The scramble down from the summit, well marked.
Last rappel for the weekend.
Beautiful dusk.


Gross Öugstchummuhorn (2924m) via Silbermantel (5b+, 250m)

Andrey and I take an early train to Ausserberg on Saturday. We want to spend a night in the Wiwanni hut and climb in the area. The 1500m of elevation gain and about 10km of distance should take 4:50h according to the sign at the train station. We make it in 2:50h, beating the time posted for the descent, impressing even the hut's steward, Felicitas. Since the weather is perfect and it's still early in the day we take a quick look around and decide to climb the Gross Öugstchummuhorn. A glance at the topo and we decide to go for Silbermantel, the longest route on the mountain and at the same time the most direct line to the summit.

Wiwannihorn (3001m) - the objective for Sunday.

The approach from the hut should normally take 55 minutes. We spent almost two hours on it, breaking trail through deep snow, often breaking in up to our waists. We reach the base of the climb at 15:00. This means it'll be very tight making it before sundown, as the climb supposedly takes 3+ hours in good conditions and conditions look everything but good. It is icy, wet and snowy. I dig away the layer of snow on the first couple of moves with bare hands only to uncover the rock underneath it sheathed in blank ice. Doesn't make for particularly easy climbing.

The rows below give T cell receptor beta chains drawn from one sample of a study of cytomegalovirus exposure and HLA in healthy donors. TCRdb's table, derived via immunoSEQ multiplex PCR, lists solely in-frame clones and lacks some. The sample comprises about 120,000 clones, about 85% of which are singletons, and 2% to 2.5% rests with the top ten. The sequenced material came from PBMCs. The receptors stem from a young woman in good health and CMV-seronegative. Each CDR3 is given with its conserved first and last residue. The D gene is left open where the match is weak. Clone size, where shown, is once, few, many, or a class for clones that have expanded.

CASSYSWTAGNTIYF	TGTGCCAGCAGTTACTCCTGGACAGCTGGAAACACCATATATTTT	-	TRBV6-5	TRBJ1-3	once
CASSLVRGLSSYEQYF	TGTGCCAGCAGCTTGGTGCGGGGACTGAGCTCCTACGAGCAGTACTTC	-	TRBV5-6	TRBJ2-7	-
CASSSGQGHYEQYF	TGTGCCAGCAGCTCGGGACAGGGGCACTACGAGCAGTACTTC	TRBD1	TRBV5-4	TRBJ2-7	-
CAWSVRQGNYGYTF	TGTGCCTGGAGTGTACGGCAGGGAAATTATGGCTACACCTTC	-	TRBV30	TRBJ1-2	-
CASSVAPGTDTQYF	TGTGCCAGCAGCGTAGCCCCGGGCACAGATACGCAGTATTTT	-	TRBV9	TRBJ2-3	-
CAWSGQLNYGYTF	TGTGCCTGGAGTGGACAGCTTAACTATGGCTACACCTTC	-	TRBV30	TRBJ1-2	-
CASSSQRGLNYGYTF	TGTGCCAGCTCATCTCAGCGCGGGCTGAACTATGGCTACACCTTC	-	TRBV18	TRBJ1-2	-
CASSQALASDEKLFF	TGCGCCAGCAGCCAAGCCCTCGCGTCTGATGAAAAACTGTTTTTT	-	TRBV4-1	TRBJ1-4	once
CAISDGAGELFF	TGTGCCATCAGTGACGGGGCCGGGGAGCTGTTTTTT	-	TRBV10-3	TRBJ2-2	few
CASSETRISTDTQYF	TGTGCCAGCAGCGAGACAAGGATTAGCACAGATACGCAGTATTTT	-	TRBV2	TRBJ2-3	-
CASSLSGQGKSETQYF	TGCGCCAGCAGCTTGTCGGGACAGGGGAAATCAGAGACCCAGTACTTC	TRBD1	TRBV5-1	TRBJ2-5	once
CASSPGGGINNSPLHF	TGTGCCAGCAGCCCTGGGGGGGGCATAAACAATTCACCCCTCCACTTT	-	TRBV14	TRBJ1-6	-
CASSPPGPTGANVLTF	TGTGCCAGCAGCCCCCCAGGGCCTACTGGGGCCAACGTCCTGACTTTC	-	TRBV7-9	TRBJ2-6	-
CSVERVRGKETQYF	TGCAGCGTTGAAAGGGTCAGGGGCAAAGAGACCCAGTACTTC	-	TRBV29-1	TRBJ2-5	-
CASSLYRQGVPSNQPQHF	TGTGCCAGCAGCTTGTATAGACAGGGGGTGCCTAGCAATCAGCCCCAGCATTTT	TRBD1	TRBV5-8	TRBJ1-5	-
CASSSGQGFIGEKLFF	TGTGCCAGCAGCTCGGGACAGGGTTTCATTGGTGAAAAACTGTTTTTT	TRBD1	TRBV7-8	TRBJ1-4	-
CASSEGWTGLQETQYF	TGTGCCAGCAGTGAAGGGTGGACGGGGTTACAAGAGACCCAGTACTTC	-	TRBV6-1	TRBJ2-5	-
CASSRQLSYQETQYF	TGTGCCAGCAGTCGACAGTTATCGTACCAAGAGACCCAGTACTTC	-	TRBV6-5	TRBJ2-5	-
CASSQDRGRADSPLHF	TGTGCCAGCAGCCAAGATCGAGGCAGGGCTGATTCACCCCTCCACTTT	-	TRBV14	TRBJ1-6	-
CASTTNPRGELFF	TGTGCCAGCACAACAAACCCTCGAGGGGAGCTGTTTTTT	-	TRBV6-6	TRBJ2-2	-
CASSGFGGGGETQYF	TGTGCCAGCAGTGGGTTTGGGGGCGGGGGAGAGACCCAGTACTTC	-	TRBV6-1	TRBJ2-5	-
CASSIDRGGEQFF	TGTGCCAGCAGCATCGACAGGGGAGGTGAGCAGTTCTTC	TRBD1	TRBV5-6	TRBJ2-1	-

Wiwannihut on the ridge.

We decide to climb in mountaineering boots. Climbing shoes are simply too uncomfortable and cold. Finding bolts is an issue as they are often covered in snow. I lead one particularly exposed 30m pitch where I clip two bolts in the very beginning and then accept a huge runout before reaching the next anchor. All the while the couloir next to our route is very active, sending down a constant shower of rocks, ice and snow.

Gross Öugstchummuhorn (2924m) - our route starts right of the couloir with the traces of rockfall on the snow just left of the image center and heads straight for the summit.
A lot of toil even getting there.

Leading through a narrow chimney I take off my backpack and leave it for Andrey to retrieve. This turns out to be a mistake, as following while carrying two backpacks is pretty much impossible. Andrey manages to drag it half way up the pitch as a kind of haul bag hanging from slings, but then has to give up. So he lowers me down and I climb half the pitch again, retrieving my pack. In general, climbing at almost 3000m altitude, with a backpack weighing 15-20% of your body weight, in mountaineering boots and on exposed snowy, wet and icy rock does make quite a difference to climbing the same grade in the gym. Who would have thought?!

The first bolt - barely visible with all the snow.